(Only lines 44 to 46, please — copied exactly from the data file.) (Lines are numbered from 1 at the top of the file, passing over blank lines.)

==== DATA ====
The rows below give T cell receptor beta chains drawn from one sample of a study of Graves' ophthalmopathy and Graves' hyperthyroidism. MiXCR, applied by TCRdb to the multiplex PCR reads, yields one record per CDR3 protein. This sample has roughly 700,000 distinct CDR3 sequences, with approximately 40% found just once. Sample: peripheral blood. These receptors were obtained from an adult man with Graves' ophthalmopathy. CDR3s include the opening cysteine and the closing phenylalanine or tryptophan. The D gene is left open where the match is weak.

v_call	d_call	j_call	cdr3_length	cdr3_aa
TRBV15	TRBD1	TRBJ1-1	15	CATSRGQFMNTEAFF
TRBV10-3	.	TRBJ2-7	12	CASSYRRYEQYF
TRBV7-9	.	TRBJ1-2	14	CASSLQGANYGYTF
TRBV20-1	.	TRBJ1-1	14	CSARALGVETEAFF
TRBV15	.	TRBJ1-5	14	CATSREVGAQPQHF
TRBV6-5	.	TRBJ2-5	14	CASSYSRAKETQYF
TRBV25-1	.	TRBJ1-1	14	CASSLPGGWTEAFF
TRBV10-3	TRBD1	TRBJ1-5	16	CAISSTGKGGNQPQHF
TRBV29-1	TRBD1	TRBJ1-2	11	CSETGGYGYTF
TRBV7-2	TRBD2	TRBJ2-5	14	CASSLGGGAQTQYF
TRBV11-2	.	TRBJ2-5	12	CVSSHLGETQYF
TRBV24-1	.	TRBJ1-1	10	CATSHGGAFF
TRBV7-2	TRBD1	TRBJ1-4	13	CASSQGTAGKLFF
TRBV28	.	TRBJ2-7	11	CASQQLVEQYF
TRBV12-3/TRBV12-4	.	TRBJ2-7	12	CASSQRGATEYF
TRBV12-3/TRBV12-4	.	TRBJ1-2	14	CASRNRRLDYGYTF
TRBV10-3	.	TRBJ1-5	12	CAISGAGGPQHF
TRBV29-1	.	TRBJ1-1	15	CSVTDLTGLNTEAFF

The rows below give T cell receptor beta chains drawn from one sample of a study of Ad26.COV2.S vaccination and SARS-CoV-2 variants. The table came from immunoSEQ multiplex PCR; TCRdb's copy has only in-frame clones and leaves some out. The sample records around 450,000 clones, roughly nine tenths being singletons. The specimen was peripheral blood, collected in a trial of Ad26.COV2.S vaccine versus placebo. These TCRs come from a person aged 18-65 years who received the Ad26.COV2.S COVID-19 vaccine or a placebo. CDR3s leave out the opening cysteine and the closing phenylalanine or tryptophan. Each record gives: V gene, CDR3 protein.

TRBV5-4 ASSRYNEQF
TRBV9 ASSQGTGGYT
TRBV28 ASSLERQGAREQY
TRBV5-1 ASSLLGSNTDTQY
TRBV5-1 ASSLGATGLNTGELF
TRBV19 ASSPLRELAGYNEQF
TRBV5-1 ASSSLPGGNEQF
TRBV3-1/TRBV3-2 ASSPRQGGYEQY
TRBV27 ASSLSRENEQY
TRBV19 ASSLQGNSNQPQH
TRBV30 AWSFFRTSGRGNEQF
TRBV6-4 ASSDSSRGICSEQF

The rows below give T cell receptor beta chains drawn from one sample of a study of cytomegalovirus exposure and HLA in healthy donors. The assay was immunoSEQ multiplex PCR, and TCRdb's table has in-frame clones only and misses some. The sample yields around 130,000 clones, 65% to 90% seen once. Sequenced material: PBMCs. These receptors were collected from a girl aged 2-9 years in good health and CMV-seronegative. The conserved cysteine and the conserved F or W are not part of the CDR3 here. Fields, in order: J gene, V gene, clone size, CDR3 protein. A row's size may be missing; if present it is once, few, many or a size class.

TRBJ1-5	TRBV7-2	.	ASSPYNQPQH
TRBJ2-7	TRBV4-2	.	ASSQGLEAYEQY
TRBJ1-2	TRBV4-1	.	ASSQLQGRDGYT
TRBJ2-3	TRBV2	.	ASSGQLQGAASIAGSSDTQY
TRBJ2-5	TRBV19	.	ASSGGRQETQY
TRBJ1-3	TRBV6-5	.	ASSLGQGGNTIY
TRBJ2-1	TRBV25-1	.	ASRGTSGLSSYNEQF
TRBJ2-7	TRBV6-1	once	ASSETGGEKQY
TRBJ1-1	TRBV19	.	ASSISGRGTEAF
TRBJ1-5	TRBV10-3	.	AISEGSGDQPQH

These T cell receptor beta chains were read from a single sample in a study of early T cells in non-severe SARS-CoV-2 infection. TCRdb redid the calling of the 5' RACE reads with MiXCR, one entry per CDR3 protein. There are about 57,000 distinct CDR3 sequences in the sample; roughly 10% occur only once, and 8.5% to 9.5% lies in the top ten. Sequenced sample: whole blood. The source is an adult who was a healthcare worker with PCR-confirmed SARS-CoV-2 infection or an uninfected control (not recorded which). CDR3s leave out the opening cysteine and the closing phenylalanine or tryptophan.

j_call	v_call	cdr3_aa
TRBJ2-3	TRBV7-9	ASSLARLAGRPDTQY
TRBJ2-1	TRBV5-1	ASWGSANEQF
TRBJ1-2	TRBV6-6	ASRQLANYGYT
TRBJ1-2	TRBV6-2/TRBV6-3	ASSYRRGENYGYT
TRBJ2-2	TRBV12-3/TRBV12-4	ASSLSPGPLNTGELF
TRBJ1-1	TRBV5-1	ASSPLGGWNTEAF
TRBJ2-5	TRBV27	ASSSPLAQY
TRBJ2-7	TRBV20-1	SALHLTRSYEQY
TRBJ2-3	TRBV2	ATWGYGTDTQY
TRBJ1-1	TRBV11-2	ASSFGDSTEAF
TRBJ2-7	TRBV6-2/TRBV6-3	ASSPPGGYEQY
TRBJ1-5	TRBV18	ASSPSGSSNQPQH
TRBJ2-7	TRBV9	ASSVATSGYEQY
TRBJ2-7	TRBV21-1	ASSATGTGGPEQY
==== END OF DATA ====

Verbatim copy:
TRBJ1-5	TRBV10-3	.	AISEGSGDQPQH

These T cell receptor beta chains were read from a single sample in a study of early T cells in non-severe SARS-CoV-2 infection. TCRdb redid the calling of the 5' RACE reads with MiXCR, one entry per CDR3 protein. There are about 57,000 distinct CDR3 sequences in the sample; roughly 10% occur only once, and 8.5% to 9.5% lies in the top ten. Sequenced sample: whole blood. The source is an adult who was a healthcare worker with PCR-confirmed SARS-CoV-2 infection or an uninfected control (not recorded which). CDR3s leave out the opening cysteine and the closing phenylalanine or tryptophan.

j_call	v_call	cdr3_aa